Thursday, September 27, 2007

Another reason not to trust the grand jury

We've been especially critical of the grand jury that heard the "evidence" in the state personnel investigation and issued indictments against Gov. Fletcher and several of his administrators. That's because we are privy to information that reveals the biases members of that particular grand jury took into the deliberations as they considered criminal charges against the first GOP administration in this state's recent history. We know there were state merit employees on that grand jury that were negatively impacted financially because of this administration's increment policy. (We've reported that two jurors, including the forewoman, collectively between them lost out on around $25,000 the past four years because they didn't get 5 percent raises, and we know there were more merit employees on that panel). And we have heard evidence from a credible source that the majority of the grand jurors were registered Democrats.

For these stances, we've been criticized as being disrespectful of the American justice system. Our response has been, "No, we just don't respect this particular grand jury because it was tainted from the start."

After a recent incident up in the mountains, however, we're rethinking that initial response.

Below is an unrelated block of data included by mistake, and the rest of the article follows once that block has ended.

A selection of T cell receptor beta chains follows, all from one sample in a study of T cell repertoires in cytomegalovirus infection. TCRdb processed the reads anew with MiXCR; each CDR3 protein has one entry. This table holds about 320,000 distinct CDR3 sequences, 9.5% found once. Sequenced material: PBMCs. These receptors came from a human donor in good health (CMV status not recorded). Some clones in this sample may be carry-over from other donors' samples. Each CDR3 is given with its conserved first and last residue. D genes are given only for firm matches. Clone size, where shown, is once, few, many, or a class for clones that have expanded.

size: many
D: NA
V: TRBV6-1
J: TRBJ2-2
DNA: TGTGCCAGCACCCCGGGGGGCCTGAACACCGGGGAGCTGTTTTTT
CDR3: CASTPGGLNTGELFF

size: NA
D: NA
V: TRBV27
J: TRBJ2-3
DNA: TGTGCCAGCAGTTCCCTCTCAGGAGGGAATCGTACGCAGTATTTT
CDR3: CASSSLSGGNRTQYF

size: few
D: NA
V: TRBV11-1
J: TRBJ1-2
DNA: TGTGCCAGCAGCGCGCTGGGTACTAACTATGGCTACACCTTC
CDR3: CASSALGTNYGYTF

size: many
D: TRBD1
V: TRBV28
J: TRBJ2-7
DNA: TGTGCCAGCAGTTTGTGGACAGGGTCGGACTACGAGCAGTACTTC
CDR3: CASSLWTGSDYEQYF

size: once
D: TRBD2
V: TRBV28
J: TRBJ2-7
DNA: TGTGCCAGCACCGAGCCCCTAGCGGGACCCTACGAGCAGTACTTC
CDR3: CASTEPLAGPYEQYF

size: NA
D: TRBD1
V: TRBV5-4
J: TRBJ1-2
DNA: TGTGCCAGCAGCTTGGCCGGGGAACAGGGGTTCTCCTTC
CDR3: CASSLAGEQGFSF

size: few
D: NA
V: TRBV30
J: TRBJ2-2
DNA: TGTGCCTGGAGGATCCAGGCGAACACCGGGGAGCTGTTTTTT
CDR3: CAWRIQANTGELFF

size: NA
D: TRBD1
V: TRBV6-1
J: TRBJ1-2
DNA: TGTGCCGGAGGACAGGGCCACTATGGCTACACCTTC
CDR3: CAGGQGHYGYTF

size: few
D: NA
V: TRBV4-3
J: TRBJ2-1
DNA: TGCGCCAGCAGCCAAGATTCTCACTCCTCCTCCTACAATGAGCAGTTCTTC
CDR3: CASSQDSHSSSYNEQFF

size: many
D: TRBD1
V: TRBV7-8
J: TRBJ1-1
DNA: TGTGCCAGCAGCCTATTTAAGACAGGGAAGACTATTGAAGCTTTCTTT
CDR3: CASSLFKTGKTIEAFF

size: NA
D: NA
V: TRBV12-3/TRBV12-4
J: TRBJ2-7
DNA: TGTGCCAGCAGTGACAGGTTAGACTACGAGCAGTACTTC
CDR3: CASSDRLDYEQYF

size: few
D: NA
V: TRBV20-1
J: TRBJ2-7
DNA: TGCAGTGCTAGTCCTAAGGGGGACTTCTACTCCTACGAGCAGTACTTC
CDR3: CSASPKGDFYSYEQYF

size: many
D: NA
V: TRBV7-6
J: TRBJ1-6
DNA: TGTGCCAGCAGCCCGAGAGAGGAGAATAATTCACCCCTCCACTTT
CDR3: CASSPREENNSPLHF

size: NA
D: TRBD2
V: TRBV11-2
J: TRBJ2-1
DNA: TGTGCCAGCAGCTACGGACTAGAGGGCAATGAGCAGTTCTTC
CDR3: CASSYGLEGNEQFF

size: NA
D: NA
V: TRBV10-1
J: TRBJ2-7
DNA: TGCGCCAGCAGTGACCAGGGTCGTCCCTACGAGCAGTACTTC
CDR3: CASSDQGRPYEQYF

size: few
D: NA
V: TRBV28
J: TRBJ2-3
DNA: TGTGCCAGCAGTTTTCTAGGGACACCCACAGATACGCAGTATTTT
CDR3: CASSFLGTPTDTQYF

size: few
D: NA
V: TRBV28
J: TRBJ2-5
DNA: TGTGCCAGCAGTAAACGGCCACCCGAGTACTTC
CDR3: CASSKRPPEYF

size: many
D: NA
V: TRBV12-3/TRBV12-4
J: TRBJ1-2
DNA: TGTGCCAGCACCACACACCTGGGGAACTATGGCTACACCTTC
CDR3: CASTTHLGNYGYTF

Before he mutinied against Fletcher and declared his loyalty to Greg Stumbo, Lt. Gov. Steve Pence criticized the merit system grand jury by using the oft-repeated phrase that a prosecutor can indict a ham sandwich if he wants to. That same observation could be made against a grand jury in Perry County.

There's been an ongoing problem in the Lost Mountain area of the county about dirty highways. This is evident everywhere that coal is mined, but apparently the Perry County situation is especially bad.

We're told that after several complaints about dust in the air, coming from a dirty road, the coal company began watering down the state highway under permission from the Transportation Cabinet to abate the dust. This brought about a whole new set of complaints from people complaining about mud on the road.

It was a classic no-win situation. Water the road, and Group A complains about mud. Don't water the road, and Group B complains about the dust.

Over time, the anti-mud coalition got stronger and began registering complaints to various federal and state agencies, all of whom said nothing improper was going on. Finally, the anti-mudders took their complaints to the local prosecutor, who went before the local grand jury and obtained an indictment against the coal company for wanton endangerment. The claim was the mud on the pavement created a safety hazard.

The most telling comment about just how ridiculous this whole affair is came from a nearby business owner.

"Nobody found anything to be in violation until we went to the grand jury," he was quoted as saying in the Lexington Herald-Leader.

OK, so let's get this straight. After numerous complaints, state and federal authorities repeatedly inspected the area and found no violations. So the anti-mudders go to the local prosecutor, who sees a chance to curry a little political favor and takes the case before a group of grand jurors who hold some sympathy for their fellow Perry Countians, and an indictment is issued.

We'll take our ham sandwich with mustard and swiss cheese, please.